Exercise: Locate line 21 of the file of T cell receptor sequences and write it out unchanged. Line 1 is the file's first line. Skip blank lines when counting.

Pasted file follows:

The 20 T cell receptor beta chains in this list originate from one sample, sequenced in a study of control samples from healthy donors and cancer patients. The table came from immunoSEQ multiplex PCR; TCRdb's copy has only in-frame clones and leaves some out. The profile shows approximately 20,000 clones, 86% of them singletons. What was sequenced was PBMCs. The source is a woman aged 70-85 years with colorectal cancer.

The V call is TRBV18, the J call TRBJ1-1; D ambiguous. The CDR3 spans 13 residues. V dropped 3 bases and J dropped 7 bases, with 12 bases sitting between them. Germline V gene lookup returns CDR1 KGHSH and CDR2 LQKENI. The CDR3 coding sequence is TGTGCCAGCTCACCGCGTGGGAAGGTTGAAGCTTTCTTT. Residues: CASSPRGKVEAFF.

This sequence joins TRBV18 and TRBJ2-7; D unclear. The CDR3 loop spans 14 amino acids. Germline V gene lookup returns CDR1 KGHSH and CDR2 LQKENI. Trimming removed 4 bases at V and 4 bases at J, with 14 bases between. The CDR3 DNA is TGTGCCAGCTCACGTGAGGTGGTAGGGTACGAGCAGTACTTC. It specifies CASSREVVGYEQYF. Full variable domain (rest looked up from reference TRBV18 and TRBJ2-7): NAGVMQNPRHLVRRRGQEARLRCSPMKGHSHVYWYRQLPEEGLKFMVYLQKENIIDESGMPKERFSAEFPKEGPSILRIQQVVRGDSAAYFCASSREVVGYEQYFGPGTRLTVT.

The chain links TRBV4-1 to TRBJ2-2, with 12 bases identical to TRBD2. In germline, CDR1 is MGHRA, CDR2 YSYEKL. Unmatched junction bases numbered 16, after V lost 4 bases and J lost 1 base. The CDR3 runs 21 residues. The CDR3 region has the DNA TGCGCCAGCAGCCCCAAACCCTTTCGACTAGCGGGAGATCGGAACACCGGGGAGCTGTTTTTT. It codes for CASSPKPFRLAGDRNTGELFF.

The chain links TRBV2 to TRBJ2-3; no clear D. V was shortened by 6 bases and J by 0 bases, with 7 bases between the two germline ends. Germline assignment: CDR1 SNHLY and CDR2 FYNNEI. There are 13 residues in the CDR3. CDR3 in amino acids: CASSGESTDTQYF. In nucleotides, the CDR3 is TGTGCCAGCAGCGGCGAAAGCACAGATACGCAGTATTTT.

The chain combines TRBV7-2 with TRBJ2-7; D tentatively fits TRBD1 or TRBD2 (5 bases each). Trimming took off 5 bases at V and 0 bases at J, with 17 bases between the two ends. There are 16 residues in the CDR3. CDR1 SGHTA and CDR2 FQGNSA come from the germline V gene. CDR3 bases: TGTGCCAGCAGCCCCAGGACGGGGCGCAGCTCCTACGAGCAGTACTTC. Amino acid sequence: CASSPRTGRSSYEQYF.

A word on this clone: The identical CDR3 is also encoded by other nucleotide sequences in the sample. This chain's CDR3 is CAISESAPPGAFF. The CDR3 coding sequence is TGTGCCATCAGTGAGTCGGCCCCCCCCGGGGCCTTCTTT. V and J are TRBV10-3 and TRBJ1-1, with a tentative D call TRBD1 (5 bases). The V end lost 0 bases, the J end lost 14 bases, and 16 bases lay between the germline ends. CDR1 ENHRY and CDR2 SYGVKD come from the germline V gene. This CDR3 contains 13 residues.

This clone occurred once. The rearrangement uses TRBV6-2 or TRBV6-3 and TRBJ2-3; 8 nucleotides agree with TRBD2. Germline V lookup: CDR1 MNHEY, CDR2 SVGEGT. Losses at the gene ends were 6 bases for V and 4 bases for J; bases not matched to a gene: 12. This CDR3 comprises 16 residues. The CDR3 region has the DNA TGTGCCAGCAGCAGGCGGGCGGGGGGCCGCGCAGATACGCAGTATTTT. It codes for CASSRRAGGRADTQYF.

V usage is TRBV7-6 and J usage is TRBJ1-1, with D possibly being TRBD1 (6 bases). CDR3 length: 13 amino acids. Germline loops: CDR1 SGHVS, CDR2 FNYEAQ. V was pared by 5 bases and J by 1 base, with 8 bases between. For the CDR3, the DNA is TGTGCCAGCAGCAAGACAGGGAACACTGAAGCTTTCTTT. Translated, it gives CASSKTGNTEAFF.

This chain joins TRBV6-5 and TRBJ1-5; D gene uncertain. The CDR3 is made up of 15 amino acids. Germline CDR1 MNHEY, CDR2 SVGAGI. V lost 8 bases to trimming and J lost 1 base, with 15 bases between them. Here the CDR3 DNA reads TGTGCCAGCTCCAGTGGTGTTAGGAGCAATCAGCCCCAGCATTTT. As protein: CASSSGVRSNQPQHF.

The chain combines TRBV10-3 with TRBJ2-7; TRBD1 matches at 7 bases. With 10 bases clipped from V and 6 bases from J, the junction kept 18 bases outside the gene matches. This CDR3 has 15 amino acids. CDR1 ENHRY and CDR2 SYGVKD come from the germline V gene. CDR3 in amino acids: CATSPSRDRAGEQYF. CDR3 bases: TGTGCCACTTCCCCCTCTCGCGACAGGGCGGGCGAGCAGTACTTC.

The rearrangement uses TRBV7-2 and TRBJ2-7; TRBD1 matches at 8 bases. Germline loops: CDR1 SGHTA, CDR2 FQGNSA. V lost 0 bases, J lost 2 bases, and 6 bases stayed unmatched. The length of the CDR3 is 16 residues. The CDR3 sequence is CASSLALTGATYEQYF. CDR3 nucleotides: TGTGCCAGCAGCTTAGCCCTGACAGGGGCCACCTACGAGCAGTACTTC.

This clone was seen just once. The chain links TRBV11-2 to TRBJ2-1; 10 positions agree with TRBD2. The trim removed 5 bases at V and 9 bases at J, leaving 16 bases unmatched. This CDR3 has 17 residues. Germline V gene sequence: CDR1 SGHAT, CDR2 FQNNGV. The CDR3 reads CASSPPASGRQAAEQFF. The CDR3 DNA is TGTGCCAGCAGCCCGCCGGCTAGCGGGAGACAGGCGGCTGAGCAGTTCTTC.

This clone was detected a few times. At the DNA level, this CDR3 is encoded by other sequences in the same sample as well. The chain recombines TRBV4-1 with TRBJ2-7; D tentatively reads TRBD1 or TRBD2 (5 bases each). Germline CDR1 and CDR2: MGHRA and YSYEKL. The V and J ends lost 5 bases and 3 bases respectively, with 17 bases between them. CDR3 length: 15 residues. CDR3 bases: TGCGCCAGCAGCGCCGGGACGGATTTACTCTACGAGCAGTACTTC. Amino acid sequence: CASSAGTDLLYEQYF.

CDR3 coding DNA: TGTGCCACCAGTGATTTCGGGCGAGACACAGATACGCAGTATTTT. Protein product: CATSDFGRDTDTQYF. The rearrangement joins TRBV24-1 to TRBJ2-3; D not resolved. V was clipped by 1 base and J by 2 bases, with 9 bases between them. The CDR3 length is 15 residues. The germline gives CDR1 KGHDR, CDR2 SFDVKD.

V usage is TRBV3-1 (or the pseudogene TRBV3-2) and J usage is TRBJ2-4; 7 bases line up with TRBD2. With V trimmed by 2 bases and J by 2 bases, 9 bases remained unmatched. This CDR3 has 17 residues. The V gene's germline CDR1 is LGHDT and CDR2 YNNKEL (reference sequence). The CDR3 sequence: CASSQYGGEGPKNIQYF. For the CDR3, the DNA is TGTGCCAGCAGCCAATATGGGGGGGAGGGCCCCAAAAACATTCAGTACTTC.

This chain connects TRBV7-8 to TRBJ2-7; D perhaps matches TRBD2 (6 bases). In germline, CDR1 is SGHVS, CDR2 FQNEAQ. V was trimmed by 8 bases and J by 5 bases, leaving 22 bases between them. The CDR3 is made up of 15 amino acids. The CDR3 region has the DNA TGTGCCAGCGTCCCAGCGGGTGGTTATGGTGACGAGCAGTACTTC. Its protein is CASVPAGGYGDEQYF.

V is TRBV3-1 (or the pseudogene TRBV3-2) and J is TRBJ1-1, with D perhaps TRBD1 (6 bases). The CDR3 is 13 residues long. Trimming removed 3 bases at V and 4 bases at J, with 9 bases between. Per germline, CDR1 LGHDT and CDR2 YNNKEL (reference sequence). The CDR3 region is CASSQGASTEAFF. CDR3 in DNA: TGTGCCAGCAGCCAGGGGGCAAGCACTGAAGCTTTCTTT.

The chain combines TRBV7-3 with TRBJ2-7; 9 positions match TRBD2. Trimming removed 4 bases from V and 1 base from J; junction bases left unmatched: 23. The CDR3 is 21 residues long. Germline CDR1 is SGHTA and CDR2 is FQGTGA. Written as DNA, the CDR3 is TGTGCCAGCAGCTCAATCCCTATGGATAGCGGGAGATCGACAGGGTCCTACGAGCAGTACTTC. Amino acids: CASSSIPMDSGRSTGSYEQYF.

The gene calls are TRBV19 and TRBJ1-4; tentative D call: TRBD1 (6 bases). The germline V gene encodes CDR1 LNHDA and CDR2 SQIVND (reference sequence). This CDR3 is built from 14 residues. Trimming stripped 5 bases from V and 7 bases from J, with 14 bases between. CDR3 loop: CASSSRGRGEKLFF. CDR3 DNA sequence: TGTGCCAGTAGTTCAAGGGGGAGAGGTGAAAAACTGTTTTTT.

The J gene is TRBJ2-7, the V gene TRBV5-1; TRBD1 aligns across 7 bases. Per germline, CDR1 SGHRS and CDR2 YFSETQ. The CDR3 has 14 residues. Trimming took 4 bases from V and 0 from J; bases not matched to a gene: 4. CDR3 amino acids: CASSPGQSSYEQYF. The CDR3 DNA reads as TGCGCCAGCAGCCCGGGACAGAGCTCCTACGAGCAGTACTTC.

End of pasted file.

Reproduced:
The J gene is TRBJ2-7, the V gene TRBV5-1; TRBD1 aligns across 7 bases. Per germline, CDR1 SGHRS and CDR2 YFSETQ. The CDR3 has 14 residues. Trimming took 4 bases from V and 0 from J; bases not matched to a gene: 4. CDR3 amino acids: CASSPGQSSYEQYF. The CDR3 DNA reads as TGCGCCAGCAGCCCGGGACAGAGCTCCTACGAGCAGTACTTC.